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Tickers in this Article: LPX WCI USG BRK.A
The tripods of the housing market are wobbling precariously: The subprime mortgage lenders who funded the boom are imploding, the financial alchemists who repackaged their loans into tradable securities are unraveling, and the homebuilders who slapped together the two-by-fours are sinking.

What's an investor to do? Take a close look at the sector, of course - or if not the actual participants, at least their suppliers.

Concerning the latter, I'm looking very closely at Louisiana-Pacific (NYSE: LPX), one of the largest producers of oriented strand board (OSB) - a ubiquitous plywood-like sheeting used as roof decking, sidewall sheathing ,and floor underlayment - and residential home-building materials.

Needless to say, Louisiana-Pacific's financial well-being is directly tethered to residential construction, as recent financial performance proves.

In the 2006 fourth quarter, Louisiana-Pacific's revenue tanked 41% to $369.6 million compared to the year-ago period, while earnings turned to a $370 million loss.

For the full year, Louisiana-Pacific reported earnings of $124 million, or $1.17 per share, on revenue of $2.2 billion, which is disappointing compared to earnings of $456 million, or $4.15 per share, on revenue of $2.6 billion in 2005.

Don't expect much improvement in 2007, at least in the first six months: Louisiana-Pacific's revenues are expected to decrease another 15% while 2006 earnings are expected to turn to 2007 losses.

Slow but Unsteady
But that's par for the course. Check out the past 10 years. Louisiana-Pacific has exhibited an unstable pattern of sales and an erratic (but improving) pattern of earnings. From 1997 through 2006, its annual revenue fluctuated between $2 billion and $3 billion. Over the same period, its net earnings varied from a loss of $92 million in 1997 to a profit of $424 million in 2005. The company was profitable only half the time.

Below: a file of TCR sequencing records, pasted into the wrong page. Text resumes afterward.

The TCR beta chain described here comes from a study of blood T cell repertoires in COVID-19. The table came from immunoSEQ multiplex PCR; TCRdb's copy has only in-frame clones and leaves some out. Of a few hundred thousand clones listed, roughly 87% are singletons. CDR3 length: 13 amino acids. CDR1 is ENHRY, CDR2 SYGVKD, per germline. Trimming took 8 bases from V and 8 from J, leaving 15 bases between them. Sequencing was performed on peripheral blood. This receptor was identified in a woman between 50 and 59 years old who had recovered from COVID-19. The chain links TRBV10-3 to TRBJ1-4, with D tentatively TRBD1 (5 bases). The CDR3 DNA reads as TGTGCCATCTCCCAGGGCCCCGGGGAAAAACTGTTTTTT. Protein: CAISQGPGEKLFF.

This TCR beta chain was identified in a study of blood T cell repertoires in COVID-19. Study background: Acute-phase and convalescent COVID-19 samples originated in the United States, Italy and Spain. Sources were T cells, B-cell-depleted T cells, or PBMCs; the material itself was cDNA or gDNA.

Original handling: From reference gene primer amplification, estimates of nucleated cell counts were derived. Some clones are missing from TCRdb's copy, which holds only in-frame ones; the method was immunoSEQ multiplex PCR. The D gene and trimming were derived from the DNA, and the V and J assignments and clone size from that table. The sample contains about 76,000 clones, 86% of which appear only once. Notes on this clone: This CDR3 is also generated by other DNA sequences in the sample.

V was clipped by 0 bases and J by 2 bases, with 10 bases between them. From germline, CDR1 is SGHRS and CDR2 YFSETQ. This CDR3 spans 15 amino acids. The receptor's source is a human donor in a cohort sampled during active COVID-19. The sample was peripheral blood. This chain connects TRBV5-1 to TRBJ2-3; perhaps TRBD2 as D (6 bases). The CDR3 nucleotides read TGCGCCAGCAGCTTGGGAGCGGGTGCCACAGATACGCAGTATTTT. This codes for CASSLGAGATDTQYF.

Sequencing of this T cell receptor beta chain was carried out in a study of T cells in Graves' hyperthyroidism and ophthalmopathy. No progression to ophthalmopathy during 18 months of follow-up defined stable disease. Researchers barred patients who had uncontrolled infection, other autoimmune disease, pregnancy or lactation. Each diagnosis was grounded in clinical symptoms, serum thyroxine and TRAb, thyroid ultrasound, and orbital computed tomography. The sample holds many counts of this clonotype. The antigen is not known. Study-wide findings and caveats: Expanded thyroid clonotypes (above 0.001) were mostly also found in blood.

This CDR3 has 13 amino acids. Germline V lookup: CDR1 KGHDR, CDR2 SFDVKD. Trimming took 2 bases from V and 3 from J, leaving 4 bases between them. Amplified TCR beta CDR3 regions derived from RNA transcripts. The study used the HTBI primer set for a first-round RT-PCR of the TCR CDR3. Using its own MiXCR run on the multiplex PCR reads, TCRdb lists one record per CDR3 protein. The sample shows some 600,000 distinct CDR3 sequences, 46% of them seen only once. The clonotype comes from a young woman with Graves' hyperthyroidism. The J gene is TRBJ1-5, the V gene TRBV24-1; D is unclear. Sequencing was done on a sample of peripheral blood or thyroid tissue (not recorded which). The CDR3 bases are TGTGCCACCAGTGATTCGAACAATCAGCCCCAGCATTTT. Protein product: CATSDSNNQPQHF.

So why do I like Louisiana-Pacific? The company has demonstrated persistent cyclical resiliency, having performed more comebacks than The Who. And that's no fluke; management anticipates these rainy days and plans accordingly. Long-term debt as a percentage of capitalization was reduced during the good times, falling from 47% in 2000 to 24% at the end of 2006. Meanwhile the cash stands at $8.00 per share, more than adequate to sustain the $0.60 per share dividend.

As for valuation, my 12-month price target for Louisiana-Pacific is $24 per share, assuming the company holds at 1-times book value. My valuation is further supported by a quick, but conservative, discounted cash flow analysis based on operating cash flow of $1.20 for 2007 that grows 5% into perpetuity, discounted using a 10% rate.

Buy on Good News, Sell on Bad - Really!
As many knowledgeable contrarians know, cyclicals run counter to the value-stock dictum of buying on low P/E ratios. In fact, that's often the worst time to buy a cyclical. The best time being during the dry spells when the P/E ratio is meaningless.

I'm not the only one who thinks along those lines, to be sure. Berkshire-Hathaway (NYSE: BRK.A) snapped up large chunks of USG Corp. (NYSE: USG) during it a recent dry spell, and Carl Icahn is doing the same with WCI Communities (NYSE: WCI).

Rumors circulating in the financial press suggest that more than one value-oriented private-equity shop is sniffing around Louisiana-Pacific. Of course, buying on rumors is often a loser's game, but buying a sound cyclical company during bad times is often the opposite.

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